• PA-17: Is Rep. Tim Holden actually shaping up to be an underdog in the Democratic primary? I don't know if I'd go that far, but Roll Call's Shira Toeplitz makes a good case for it in an excellent local color piece on the race, pointing out that the large majority of constituents in the new 17th are new to him and his opponent, Matt Cartwright, is a familiar face on local Scranton airwaves. The actions of the Campaign for Primary Accountability may bolster the case that Cartwright's on top, though: The an ostensibly bipartisan anti-incumbent PAC just announced that, while they're giving up on their efforts in the Pittsburgh-area PA-18 (against GOP Rep. Tim Murphy), they're going all in on their attempt to unseat Holden, suggesting they sense the possibility to claim another scalp. After previously spending $130K on TV advertising, they're now throwing in another $60K.
In addition, two left-leaning groups are getting in on the anti-Holden action. MoveOn announced its support for Cartwright (who's been trying hard to get to Holden's left, as seen in his recent repositioning efforts on the Affordable Care Act) on Tuesday, and the League of Conservation Voters is spending $230K on anti-Holden advertising. The LCV's ad can be seen here or below, and it prominently features an old familiar face whom we haven't seen trotted out in an ad in a while—except, interestingly, in this race: George W. Bush. (CPA's ad also made use of Dubya.)
CT-Sen: William Tong (D): $185K raised, $227K cash-on-handSenate:
MO-Sen: Sarah Steelman (R): $179K raised, $600K cash-on-hand; John Brunner (R): $168K raised (plus $1.2 mil self-funding),
MO-Gov: Dave Spence (R): $593K raised (plus $250K loan), $1.7 mil cash-on-hand; Bill Randles (R): $35K raised, $5K cash-on-hand.
NY-Sen: Wendy Long (R): $142K raised, $69K cash-on-hand
• FL-Sen: Hah, WOW. I guess I was wrong when I said a day ago that GOP grumbling over Rep. Connie Mack's Senate candidacy was pointless because it was far too late to think about recruiting anyone else. Remarkably, the state's chief financial officer, Jeff Atwater, is now saying he's thinking about getting into the race on account of conservative prodding. (Incidentally, Atwater's name popped up last October—after Mack reversed course and decided to run—but the rumors were so thin he never even bothered addressing them, so far as I know.) I wonder if Mack, clearly in over his head, would drop out and seek re-election instead if Atwater got in. If not, it sure would be a hell of a primary to see those two face off. You know what I'm wishing for!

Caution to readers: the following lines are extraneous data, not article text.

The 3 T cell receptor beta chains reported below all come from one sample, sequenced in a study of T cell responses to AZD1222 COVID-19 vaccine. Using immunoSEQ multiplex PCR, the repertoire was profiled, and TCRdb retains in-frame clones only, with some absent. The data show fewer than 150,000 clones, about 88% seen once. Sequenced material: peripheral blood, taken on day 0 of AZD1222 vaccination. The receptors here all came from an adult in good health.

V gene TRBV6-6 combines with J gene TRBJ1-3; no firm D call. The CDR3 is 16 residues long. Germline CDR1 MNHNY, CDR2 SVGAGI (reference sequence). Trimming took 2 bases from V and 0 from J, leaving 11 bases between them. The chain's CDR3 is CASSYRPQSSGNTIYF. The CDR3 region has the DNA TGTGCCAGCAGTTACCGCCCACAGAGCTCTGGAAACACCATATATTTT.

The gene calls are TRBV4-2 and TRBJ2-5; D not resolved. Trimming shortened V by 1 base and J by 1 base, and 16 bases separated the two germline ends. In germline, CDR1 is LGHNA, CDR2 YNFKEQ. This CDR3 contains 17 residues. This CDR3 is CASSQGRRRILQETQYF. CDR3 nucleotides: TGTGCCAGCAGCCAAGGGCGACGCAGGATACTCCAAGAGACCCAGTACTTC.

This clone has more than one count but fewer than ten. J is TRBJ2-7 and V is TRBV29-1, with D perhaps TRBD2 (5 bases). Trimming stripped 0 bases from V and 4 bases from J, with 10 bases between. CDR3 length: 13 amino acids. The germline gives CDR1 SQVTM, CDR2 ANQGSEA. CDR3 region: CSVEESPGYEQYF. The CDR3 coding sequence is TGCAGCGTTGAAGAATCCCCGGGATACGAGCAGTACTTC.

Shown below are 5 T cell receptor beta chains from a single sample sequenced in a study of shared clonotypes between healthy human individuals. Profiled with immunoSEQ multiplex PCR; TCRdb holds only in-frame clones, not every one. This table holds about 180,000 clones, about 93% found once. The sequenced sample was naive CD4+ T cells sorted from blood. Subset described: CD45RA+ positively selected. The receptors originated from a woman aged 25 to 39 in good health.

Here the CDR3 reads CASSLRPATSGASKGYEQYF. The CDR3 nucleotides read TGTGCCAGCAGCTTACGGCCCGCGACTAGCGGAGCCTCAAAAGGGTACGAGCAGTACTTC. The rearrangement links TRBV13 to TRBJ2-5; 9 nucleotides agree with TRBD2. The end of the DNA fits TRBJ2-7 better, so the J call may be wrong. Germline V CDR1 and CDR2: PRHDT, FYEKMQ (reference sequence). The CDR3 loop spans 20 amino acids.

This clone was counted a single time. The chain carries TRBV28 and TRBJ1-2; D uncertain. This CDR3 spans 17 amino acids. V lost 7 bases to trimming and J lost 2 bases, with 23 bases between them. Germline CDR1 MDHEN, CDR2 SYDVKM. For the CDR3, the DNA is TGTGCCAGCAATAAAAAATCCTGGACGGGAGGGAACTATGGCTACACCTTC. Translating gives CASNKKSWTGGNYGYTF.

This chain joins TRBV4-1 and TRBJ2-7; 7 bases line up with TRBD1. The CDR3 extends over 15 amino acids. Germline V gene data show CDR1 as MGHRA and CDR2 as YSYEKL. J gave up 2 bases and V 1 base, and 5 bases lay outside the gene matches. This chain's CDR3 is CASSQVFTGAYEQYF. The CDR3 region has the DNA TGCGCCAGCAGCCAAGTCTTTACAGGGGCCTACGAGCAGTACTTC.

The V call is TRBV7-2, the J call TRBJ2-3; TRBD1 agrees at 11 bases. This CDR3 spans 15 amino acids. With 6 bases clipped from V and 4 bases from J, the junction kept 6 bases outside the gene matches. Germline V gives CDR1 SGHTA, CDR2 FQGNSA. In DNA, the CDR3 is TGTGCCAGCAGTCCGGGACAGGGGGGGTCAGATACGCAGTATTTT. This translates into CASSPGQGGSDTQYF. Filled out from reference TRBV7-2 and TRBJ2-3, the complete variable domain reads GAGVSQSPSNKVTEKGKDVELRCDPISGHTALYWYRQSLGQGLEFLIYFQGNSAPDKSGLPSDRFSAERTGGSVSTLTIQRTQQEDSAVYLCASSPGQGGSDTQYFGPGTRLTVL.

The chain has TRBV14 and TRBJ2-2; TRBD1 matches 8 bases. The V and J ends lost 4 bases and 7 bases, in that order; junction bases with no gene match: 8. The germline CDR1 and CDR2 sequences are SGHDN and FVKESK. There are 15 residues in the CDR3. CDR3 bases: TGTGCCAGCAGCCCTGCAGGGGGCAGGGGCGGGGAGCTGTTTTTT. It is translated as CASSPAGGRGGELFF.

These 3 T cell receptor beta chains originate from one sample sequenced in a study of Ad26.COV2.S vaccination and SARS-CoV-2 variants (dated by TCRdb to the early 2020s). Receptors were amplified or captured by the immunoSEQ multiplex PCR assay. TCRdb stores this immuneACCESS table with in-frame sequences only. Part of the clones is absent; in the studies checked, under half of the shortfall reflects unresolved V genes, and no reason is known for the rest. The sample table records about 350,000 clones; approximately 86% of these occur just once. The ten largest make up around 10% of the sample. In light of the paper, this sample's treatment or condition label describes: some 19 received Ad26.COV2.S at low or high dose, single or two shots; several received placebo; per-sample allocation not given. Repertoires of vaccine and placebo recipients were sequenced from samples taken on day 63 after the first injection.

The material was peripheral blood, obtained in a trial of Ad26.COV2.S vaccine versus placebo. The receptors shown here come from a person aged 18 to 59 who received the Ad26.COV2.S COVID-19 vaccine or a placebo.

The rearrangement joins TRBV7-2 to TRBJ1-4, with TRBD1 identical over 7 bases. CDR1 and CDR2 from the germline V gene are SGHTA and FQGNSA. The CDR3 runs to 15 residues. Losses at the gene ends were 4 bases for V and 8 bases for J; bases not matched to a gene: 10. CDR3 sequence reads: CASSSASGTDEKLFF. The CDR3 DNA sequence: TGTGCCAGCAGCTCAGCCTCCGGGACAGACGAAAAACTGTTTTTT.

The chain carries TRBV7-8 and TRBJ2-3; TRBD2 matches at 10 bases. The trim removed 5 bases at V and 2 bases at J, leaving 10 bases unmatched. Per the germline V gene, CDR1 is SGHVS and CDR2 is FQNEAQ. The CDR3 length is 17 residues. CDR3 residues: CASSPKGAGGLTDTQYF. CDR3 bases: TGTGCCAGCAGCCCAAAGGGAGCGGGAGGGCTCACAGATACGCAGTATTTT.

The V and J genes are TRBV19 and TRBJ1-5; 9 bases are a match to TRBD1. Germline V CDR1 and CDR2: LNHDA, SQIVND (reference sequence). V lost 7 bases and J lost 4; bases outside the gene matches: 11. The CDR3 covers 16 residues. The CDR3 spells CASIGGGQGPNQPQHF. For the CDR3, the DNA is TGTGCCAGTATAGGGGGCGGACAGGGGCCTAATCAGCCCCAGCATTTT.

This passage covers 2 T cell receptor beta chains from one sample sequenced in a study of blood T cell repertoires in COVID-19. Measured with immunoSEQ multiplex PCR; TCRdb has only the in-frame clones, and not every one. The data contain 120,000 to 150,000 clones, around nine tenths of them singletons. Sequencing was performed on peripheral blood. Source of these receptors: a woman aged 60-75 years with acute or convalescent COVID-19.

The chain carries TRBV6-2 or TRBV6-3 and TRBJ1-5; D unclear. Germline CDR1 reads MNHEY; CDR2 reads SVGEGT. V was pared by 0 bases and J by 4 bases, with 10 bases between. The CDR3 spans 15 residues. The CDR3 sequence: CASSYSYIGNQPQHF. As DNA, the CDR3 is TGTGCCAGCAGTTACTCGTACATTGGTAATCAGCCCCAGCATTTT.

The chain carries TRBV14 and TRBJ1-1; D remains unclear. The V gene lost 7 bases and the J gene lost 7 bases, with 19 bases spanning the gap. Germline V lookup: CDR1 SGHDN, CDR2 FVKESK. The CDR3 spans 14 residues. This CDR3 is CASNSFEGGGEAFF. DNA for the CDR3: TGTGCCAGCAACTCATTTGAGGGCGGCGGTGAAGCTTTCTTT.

• IN-Sen: This is pretty funny. Sen. Dick Lugar has a new ad out trashing his GOP primary opponent, Richard Mourdock, over taxes, but he yanked it from YouTube thanks to a very amateurish mis-spelling, which you can see screen-shotted here. Of course, shoving something down the Internet's very narrow memory hole is no easy task, and unsurprisingly, Lugar failed at it, because we also have a copy of the original ad right here.
Lugar did get some much-needed help at the last minute, though: With the May 8 primary looming, the US Chamber of Commerce just endorsed him. Let's see if they put their money with their mouth is, though.
• MI-Sen: In his quest to become 2012's single most tone-deaf candidate, Republican Michigan Senate candidate Pete Hoekstra has apparently decided to expand his portfolio from xenophobia to the War on Women as well. To do so, he went after the Lilly Ledbetter Fair Pay Act, one of the least controversial accomplishments of the Obama administration. In response to a questioner at an appearance last week, Hoekstra said "that thing is a nuisance" and "shouldn't be the law." (David Jarman)
• NE-Sen: We've got two new ads in the Nebraska Senate race, one from each side. The first is from Democrat Bob Kerrey, who starts off with various folks touting his military record, then segues into talking about his pledge to support bipartisanship. You can watch at the link or below:
• TX-Sen: Both of the major GOP contestants in the Texas Senate primary came out with new ads Tuesday, both of which are available at the link. (No word on the size of the buys, but they are running statewide, which is always a pricey endeavor.) Dewhurst, the presumptive favorite here, is going negative against Cruz for the first time, so you've got to wonder if there's some behind-the-scenes poll-tightening here. The one-minute spot hits Cruz for his legal work on behalf of a scaaaaary-sounding Chinese company. Meanwhile, Cruz's over-the-top new ad has to be seen to be believed: To the backdrop of a cinematic score, he defends millions of our brave veterans against an evil army of atheists, or at least something like that:
• NC-Gov: I don't really believe in the aphorism, but I know people are fond of saying that it takes an ego to run for office—yet even so, I found myself a little uncomfortable with Democratic Lt. Gov. Walter Dalton's new ad (his first of the race). "It's a pretty simple name," begins Dalton, "but folks sure seem to like saying it." That's predictably followed by several people all calling out "Walter Dalton!" Hrm. (He then goes on to try to tout his record on education.) Maybe I'm wrong to feel this way—after all, I loved Don Cazayoux's ad in which his family tries to teach people how to pronounce his unusual surname. But I think that one worked better precisely because Cazayoux's daughters narrated the ad, not the candidate himself. Anyhow, have a look at the link or below and tell me your thoughts:
• IL-13: Ah, music to my ears. This is the kind of grumbling that can really help sabotage a candidate selected via back-room deal, which of necessity is what Republicans in Illinois' 13th Congressional District must do in the wake of Rep. Tim Johnson's retirement announcement. A couple of candidates hoping to be considered as replacements by local GOP officials (including one sitting state senator, Kyle McCarter) are alleging that Johnson's departure was orchestrated behind closed doors long ago so that he could hand his seat off to his former chief of staff Jerry Clarke. Indeed, Clarke began publicly expressing his interest in the job the very day Johnson said he'd step down. If Clarke does get tapped and some of his cheesed-off fellow Republicans sit on their hands as a result, that's undoubtedly good news for Democrats.